Trajectories of Persons and Practices: Sociohistoric Perspectives of Disciplinary Development. The Case Study of Charles Scott, Jr

Chapter 3 | Mapping Critical Connections:
Exploring the Co-development of Vernacular Journalism and College Writing


Although regarded as a basic writer based on his performance on the placement mechanism the university employed at that time, Charles brought with him a wealth of experience with vernacular journalism as he entered the university, and, as we’ve seen in these narratives, key elements from those engagements were regularly intertwined with his school writing. While these vignettes detail the linkages between vernacular journalism and school writing in three classes over multiple years, they are only three links in a more sustained and substantial historical chain of co-development over a much longer span of time. Much of this history is visible in the description of Charles’s early experiences with journalism we included earlier in this chapter. Having his entry for the essay contest published in the Chicago Defender both increased Charles's confidence in his writing for school and piqued his interest in journalism, which had already been a large part of his life as he followed his favorite sports teams. It was this interest that prompted Charles to enroll in his high school’s journalism course, and the stories he wrote and published there prompted his eleventh-grade English teacher to see him as a “good writer” for the first time. Upon graduation from high school, it was Charles’s experiences and successes in writing the news and working at New Expression that played a dominant role in his decision to major in pre-journalism as he entered the university, with the hope of one day getting accepted into the journalism program. In addition to negotiating his undergraduate coursework, Charles also wrote for the university’s paper in order to acquire the clips necessary to earn a journalism internship and later a job.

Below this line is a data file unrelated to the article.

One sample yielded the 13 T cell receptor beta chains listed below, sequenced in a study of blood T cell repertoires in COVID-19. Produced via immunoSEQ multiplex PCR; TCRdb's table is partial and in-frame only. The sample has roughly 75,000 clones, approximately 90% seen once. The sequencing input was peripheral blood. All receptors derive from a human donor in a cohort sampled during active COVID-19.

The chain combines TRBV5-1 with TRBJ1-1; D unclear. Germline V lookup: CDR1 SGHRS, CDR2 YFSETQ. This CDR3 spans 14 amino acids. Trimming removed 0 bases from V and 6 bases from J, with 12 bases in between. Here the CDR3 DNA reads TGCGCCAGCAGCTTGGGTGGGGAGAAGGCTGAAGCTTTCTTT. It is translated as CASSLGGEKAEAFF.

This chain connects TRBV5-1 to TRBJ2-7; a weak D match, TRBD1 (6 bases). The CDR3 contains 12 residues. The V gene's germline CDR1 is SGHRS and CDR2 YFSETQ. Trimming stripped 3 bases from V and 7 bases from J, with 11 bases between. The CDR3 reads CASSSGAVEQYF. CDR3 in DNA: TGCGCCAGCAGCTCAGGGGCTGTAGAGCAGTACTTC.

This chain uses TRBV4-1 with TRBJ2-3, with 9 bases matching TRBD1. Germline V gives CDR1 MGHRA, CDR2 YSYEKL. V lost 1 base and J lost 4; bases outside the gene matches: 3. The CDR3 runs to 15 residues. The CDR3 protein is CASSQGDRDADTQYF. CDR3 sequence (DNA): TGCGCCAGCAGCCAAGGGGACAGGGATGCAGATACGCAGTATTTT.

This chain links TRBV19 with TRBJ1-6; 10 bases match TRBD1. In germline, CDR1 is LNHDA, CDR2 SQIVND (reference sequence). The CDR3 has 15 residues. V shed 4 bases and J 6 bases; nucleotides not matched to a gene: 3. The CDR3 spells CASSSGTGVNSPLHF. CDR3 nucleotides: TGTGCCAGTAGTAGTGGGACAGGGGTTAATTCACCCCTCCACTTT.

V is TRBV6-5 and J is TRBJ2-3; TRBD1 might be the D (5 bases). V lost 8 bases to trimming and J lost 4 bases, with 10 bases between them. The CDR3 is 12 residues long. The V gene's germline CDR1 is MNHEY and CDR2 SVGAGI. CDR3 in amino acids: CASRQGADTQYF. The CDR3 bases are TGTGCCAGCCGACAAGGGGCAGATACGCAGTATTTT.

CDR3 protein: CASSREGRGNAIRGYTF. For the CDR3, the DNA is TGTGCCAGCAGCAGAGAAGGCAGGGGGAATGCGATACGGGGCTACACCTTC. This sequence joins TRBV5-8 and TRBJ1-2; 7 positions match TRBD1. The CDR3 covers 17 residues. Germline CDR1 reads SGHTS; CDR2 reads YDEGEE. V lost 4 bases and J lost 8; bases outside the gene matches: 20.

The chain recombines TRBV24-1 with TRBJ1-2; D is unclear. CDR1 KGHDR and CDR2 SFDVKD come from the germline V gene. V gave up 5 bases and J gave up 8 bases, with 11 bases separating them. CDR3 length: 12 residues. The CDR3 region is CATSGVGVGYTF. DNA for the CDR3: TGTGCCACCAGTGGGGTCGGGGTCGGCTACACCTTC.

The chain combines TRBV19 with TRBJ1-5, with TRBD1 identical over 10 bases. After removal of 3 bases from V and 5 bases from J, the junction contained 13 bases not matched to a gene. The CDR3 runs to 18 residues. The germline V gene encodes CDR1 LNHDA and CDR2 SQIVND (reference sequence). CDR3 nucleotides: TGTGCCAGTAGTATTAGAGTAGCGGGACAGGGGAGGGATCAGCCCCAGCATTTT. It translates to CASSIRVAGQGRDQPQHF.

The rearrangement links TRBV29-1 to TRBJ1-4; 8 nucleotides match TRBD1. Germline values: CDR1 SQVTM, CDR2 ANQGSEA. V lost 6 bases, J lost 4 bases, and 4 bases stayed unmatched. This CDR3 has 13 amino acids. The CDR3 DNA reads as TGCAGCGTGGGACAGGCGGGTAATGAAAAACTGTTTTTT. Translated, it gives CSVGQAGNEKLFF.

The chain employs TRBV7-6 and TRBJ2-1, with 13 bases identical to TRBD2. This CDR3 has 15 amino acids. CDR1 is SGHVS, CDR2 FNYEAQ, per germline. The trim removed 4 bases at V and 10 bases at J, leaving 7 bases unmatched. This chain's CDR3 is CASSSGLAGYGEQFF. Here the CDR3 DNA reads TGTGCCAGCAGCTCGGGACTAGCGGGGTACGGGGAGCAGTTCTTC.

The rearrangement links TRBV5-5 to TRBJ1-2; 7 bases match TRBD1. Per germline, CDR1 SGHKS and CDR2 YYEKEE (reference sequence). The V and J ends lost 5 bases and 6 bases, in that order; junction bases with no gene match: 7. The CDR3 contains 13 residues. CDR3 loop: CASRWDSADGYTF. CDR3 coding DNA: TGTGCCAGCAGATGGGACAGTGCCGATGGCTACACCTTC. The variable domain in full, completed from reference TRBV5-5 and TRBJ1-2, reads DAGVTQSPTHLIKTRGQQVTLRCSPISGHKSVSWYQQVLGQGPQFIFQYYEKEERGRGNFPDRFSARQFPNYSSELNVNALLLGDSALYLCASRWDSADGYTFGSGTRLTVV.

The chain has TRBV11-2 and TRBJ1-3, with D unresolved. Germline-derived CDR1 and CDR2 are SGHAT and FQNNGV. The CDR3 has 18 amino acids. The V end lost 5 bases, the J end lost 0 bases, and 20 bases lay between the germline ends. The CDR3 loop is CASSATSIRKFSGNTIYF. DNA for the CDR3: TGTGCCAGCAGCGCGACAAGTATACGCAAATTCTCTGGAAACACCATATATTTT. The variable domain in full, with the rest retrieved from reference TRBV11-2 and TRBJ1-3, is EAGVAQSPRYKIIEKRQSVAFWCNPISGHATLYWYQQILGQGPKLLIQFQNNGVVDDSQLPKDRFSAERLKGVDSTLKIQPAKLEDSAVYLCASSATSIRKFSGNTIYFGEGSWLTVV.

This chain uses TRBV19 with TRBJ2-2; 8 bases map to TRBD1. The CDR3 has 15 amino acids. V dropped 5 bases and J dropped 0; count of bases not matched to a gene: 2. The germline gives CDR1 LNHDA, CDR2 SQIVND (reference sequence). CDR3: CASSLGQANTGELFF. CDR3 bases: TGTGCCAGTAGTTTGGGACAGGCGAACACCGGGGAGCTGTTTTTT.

This trajectory extends beyond the third narrative as well as Charles’s vernacular journalism helped to pave his way into the workplace. When he was denied admission into the university’s journalism program at the beginning of his junior year, Charles changed his major to political science, another popular major for journalists, and promptly increased the number of stories he wrote for the school’s paper and also actively sought out other opportunities for publication. These published stories, in the form of the clips Charles submitted with numerous applications for internship positions, helped to earn him a summer internship with the Duluth News Tribune in Duluth, Minnesota, where he had 18 stories published with his byline during the summer of 2003. Thus, in the same way that Charles turned to vernacular journalism in Rhetoric 101-100 and Kinesiology 341, he also turned to vernacular opportunity spaces to keep alive his hopes of becoming a professional journalist after graduation. This strategy held real promise as his internship at the Duluth News Tribune attests. After being denied the curricular route, he had to rely on his clips and his journalistic experience; it was those that gave the internship manager at the News Tribune the confidence to select him. His experience and clips from working at the newspaper in Duluth helped him secure a second internship at a newspaper in Wausau, Wisconsin, following the end of his fourth year at the university. Pursuing his dream of working at a larger newspaper after he graduated in 2005, Charles eagerly accepted an internship with the New Jersey Star-Ledger.